At first glance, a book by Chris Hedges on "America's broken covenant with the Ten Commandments" seems radically misplaced. The complaint that U.S. society has failed to follow the Decalogue is usually heard from the Religious Right or the evangelical center.
So what is this left-leaning former war reporter for The New York Times doing with a thesis more suited to Alabama's former chief justice Roy Moore?
A Presbyterian pastor's son who trained for the ministry at Harvard Divinity School while pastoring in a Roxbury, Massachusetts, ghetto, Hedges was born to preach. In the opening chapter on the initial commandment prohibiting worship of foreign gods, he narrates the gulf between Harvard's liberal theology and the loveless, hopeless lives in his neighborhood.
Hoping to rescue two teenage heroin addicts from sin and oppression, he instead descended to their depth. By the end of his second year, they were trying to kill him, and he was using the police and the courts to try to destroy them. Hedges discovered the truth that "the darkness in Roxbury was my darkness, our darkness." Chastened, he left the ministry and the church to become a war correspondent.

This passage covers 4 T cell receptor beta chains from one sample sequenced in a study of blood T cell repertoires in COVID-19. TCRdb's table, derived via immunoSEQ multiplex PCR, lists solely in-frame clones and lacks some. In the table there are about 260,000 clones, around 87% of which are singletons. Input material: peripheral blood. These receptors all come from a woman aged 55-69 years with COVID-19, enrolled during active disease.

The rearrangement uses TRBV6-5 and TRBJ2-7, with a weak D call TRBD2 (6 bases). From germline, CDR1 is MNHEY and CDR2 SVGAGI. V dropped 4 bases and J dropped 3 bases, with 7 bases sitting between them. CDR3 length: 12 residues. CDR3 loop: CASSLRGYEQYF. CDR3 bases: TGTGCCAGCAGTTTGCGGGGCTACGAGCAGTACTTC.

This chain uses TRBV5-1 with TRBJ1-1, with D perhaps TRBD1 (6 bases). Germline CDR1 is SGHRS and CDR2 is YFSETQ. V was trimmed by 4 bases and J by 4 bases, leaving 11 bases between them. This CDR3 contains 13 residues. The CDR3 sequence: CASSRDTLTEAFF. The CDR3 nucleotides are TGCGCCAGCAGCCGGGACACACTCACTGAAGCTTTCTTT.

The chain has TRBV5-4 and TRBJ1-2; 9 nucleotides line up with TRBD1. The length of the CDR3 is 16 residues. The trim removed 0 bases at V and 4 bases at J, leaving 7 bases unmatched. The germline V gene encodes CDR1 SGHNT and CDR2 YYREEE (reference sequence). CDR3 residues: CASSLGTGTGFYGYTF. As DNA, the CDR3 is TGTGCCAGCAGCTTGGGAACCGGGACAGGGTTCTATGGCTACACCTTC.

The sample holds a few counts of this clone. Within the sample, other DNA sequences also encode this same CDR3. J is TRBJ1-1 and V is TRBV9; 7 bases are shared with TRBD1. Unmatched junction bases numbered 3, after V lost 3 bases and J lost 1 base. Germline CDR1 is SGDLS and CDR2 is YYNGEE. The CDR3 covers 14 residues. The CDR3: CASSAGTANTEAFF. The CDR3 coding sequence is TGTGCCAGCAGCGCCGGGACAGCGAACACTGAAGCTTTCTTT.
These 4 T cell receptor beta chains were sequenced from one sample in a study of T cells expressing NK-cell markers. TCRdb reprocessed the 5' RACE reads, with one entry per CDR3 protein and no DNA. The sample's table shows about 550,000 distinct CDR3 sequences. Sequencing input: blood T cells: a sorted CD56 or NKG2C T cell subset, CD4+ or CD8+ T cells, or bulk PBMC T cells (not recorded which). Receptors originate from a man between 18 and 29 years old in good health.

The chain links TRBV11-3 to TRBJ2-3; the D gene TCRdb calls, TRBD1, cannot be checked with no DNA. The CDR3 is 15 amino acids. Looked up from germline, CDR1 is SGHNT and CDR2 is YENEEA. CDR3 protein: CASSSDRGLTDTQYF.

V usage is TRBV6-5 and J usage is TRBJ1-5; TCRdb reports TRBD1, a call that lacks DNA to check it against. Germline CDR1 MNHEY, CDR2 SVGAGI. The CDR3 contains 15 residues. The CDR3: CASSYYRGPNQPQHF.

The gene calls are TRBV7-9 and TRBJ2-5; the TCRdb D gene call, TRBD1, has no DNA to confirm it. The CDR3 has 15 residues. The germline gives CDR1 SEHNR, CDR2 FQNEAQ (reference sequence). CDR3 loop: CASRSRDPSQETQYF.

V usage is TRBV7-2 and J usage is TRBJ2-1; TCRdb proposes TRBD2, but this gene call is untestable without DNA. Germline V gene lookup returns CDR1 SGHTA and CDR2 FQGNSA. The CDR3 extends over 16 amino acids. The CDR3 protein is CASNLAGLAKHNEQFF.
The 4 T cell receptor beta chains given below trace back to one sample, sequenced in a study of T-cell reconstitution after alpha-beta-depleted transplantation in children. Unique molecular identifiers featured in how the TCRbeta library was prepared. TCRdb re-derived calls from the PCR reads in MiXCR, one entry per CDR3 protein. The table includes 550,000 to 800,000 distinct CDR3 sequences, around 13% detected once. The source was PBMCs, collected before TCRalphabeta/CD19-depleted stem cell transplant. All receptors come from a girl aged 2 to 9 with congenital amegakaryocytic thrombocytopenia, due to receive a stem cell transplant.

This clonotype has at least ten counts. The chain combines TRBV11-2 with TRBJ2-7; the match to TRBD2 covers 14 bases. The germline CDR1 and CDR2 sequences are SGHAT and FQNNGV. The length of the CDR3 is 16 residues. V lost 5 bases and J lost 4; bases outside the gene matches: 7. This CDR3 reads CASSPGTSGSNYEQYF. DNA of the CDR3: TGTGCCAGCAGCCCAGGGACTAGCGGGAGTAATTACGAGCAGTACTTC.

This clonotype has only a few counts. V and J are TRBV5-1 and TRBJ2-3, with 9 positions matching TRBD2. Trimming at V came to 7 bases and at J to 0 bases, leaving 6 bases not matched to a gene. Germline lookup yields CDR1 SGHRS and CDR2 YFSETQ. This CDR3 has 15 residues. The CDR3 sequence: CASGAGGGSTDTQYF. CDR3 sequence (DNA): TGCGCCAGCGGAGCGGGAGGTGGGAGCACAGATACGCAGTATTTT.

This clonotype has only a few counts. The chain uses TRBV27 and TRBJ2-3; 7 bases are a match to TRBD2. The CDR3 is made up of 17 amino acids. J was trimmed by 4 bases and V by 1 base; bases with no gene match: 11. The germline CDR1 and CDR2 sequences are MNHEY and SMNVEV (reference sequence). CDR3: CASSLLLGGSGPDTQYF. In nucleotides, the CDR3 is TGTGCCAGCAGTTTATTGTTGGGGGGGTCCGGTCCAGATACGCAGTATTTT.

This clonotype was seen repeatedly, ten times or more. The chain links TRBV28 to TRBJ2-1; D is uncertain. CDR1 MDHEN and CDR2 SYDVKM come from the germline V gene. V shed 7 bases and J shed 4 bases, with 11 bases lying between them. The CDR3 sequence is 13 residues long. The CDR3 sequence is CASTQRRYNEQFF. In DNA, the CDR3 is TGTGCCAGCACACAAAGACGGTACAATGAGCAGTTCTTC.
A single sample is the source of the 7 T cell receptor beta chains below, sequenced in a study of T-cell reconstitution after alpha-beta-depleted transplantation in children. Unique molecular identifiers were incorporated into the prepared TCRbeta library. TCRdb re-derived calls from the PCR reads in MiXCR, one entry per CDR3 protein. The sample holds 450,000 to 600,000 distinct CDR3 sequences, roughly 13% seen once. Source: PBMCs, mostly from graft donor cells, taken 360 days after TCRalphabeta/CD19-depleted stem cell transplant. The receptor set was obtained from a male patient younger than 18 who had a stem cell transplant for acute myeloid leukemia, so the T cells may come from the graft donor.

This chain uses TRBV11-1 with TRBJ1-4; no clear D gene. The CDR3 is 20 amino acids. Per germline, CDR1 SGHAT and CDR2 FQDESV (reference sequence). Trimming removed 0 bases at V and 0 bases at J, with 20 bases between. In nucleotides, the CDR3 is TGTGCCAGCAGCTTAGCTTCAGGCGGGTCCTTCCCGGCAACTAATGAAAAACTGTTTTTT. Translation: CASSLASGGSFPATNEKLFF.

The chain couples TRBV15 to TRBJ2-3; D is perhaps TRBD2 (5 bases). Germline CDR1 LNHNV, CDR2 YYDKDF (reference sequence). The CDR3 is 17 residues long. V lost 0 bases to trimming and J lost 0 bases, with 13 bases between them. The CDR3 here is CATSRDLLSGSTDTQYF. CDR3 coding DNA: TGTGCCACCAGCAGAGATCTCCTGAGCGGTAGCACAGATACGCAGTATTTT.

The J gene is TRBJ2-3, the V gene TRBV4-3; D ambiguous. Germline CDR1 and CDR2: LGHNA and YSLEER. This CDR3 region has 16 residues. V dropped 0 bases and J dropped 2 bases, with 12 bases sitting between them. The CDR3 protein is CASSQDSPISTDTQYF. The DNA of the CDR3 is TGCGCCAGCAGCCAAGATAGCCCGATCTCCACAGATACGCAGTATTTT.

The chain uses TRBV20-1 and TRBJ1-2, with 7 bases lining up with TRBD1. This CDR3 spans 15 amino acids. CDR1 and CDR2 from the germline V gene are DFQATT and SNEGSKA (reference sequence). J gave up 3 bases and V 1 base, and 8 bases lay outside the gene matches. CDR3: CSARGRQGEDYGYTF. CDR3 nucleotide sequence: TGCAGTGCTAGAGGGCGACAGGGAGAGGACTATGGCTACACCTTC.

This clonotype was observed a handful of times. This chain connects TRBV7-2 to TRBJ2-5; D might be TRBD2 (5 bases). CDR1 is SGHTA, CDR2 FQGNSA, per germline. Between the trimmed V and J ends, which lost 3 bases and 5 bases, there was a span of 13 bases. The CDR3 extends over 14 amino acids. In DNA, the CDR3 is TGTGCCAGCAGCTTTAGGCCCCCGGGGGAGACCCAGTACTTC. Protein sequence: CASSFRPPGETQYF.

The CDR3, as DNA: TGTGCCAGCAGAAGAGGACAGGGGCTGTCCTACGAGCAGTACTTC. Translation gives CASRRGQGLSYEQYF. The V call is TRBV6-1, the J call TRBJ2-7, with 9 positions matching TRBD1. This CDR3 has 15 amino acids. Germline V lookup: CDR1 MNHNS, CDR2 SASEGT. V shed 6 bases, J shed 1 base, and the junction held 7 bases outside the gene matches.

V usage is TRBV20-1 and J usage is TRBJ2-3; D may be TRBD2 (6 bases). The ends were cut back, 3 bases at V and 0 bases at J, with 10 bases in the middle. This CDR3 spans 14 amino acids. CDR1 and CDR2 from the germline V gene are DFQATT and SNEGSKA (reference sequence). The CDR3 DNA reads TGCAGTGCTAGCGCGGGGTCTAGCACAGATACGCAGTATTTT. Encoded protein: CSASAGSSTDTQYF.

Hedges weaves this story with those of other souls struggling with the idols that separate them from God. Here and in the rest of the book, he's still preaching-crying out against idolatry, violence, and selfishness, and calling for repentance, community, and love.
When Hedges left Roxbury, he ritualized the moment by throwing an empty bottle against the front door of his church. Some readers might feel that Losing Moses on the Freeway is a similar act of vandalism against God's church. It isn't. True, swear words for Hedges include institutional religion, rules, television ...1
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